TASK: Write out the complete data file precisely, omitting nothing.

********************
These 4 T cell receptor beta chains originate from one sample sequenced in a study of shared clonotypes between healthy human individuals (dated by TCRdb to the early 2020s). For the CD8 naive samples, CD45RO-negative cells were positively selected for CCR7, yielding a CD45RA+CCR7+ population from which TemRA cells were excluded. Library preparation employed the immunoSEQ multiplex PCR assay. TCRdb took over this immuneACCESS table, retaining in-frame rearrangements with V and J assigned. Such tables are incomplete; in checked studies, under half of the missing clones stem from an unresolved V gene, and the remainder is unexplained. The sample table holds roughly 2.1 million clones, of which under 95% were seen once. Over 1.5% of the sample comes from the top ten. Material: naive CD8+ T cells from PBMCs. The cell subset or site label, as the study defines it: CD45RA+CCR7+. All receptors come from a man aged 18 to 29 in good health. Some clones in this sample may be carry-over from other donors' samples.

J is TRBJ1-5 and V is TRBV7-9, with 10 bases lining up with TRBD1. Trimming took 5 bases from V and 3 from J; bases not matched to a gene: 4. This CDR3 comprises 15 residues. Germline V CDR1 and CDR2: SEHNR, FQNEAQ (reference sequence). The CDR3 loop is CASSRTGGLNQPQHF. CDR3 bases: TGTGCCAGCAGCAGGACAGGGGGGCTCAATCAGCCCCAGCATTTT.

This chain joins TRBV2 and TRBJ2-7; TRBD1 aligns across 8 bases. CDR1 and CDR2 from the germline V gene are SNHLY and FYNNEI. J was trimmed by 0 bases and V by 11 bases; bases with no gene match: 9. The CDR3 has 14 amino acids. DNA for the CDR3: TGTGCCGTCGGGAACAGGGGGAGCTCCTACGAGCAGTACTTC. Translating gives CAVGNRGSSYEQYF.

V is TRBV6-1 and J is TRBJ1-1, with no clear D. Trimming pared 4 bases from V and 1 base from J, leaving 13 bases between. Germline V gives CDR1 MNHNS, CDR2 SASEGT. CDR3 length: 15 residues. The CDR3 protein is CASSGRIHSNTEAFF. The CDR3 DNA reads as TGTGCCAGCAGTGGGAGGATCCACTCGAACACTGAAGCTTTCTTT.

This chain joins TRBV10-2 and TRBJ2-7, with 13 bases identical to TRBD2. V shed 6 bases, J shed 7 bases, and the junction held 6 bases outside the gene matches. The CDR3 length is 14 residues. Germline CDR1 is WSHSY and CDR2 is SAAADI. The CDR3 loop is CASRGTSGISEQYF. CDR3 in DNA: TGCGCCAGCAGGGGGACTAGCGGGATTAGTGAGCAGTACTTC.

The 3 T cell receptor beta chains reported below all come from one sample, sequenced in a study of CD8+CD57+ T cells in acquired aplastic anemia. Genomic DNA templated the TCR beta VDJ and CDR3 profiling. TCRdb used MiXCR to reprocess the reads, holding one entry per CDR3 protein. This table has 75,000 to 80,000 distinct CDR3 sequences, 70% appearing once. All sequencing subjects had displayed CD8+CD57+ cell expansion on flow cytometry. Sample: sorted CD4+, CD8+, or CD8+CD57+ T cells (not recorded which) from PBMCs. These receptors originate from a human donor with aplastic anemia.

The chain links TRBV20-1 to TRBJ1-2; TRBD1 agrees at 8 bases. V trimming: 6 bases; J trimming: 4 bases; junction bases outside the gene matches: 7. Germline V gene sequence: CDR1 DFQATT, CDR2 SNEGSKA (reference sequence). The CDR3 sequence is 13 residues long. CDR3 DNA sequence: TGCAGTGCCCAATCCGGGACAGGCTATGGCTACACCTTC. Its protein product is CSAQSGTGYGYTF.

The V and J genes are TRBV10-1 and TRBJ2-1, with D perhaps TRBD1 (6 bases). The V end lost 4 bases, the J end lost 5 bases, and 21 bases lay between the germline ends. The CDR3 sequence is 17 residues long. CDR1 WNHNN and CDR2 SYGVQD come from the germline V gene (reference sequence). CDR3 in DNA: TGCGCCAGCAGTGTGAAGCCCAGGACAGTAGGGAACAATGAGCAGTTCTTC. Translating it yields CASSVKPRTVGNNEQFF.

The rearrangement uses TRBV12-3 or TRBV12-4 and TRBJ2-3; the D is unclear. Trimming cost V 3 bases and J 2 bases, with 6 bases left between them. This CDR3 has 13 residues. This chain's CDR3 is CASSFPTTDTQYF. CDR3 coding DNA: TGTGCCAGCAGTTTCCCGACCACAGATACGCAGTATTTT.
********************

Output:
These 4 T cell receptor beta chains originate from one sample sequenced in a study of shared clonotypes between healthy human individuals (dated by TCRdb to the early 2020s). For the CD8 naive samples, CD45RO-negative cells were positively selected for CCR7, yielding a CD45RA+CCR7+ population from which TemRA cells were excluded. Library preparation employed the immunoSEQ multiplex PCR assay. TCRdb took over this immuneACCESS table, retaining in-frame rearrangements with V and J assigned. Such tables are incomplete; in checked studies, under half of the missing clones stem from an unresolved V gene, and the remainder is unexplained. The sample table holds roughly 2.1 million clones, of which under 95% were seen once. Over 1.5% of the sample comes from the top ten. Material: naive CD8+ T cells from PBMCs. The cell subset or site label, as the study defines it: CD45RA+CCR7+. All receptors come from a man aged 18 to 29 in good health. Some clones in this sample may be carry-over from other donors' samples.

J is TRBJ1-5 and V is TRBV7-9, with 10 bases lining up with TRBD1. Trimming took 5 bases from V and 3 from J; bases not matched to a gene: 4. This CDR3 comprises 15 residues. Germline V CDR1 and CDR2: SEHNR, FQNEAQ (reference sequence). The CDR3 loop is CASSRTGGLNQPQHF. CDR3 bases: TGTGCCAGCAGCAGGACAGGGGGGCTCAATCAGCCCCAGCATTTT.

This chain joins TRBV2 and TRBJ2-7; TRBD1 aligns across 8 bases. CDR1 and CDR2 from the germline V gene are SNHLY and FYNNEI. J was trimmed by 0 bases and V by 11 bases; bases with no gene match: 9. The CDR3 has 14 amino acids. DNA for the CDR3: TGTGCCGTCGGGAACAGGGGGAGCTCCTACGAGCAGTACTTC. Translating gives CAVGNRGSSYEQYF.

V is TRBV6-1 and J is TRBJ1-1, with no clear D. Trimming pared 4 bases from V and 1 base from J, leaving 13 bases between. Germline V gives CDR1 MNHNS, CDR2 SASEGT. CDR3 length: 15 residues. The CDR3 protein is CASSGRIHSNTEAFF. The CDR3 DNA reads as TGTGCCAGCAGTGGGAGGATCCACTCGAACACTGAAGCTTTCTTT.

This chain joins TRBV10-2 and TRBJ2-7, with 13 bases identical to TRBD2. V shed 6 bases, J shed 7 bases, and the junction held 6 bases outside the gene matches. The CDR3 length is 14 residues. Germline CDR1 is WSHSY and CDR2 is SAAADI. The CDR3 loop is CASRGTSGISEQYF. CDR3 in DNA: TGCGCCAGCAGGGGGACTAGCGGGATTAGTGAGCAGTACTTC.

The 3 T cell receptor beta chains reported below all come from one sample, sequenced in a study of CD8+CD57+ T cells in acquired aplastic anemia. Genomic DNA templated the TCR beta VDJ and CDR3 profiling. TCRdb used MiXCR to reprocess the reads, holding one entry per CDR3 protein. This table has 75,000 to 80,000 distinct CDR3 sequences, 70% appearing once. All sequencing subjects had displayed CD8+CD57+ cell expansion on flow cytometry. Sample: sorted CD4+, CD8+, or CD8+CD57+ T cells (not recorded which) from PBMCs. These receptors originate from a human donor with aplastic anemia.

The chain links TRBV20-1 to TRBJ1-2; TRBD1 agrees at 8 bases. V trimming: 6 bases; J trimming: 4 bases; junction bases outside the gene matches: 7. Germline V gene sequence: CDR1 DFQATT, CDR2 SNEGSKA (reference sequence). The CDR3 sequence is 13 residues long. CDR3 DNA sequence: TGCAGTGCCCAATCCGGGACAGGCTATGGCTACACCTTC. Its protein product is CSAQSGTGYGYTF.

The V and J genes are TRBV10-1 and TRBJ2-1, with D perhaps TRBD1 (6 bases). The V end lost 4 bases, the J end lost 5 bases, and 21 bases lay between the germline ends. The CDR3 sequence is 17 residues long. CDR1 WNHNN and CDR2 SYGVQD come from the germline V gene (reference sequence). CDR3 in DNA: TGCGCCAGCAGTGTGAAGCCCAGGACAGTAGGGAACAATGAGCAGTTCTTC. Translating it yields CASSVKPRTVGNNEQFF.

The rearrangement uses TRBV12-3 or TRBV12-4 and TRBJ2-3; the D is unclear. Trimming cost V 3 bases and J 2 bases, with 6 bases left between them. This CDR3 has 13 residues. This chain's CDR3 is CASSFPTTDTQYF. CDR3 coding DNA: TGTGCCAGCAGTTTCCCGACCACAGATACGCAGTATTTT.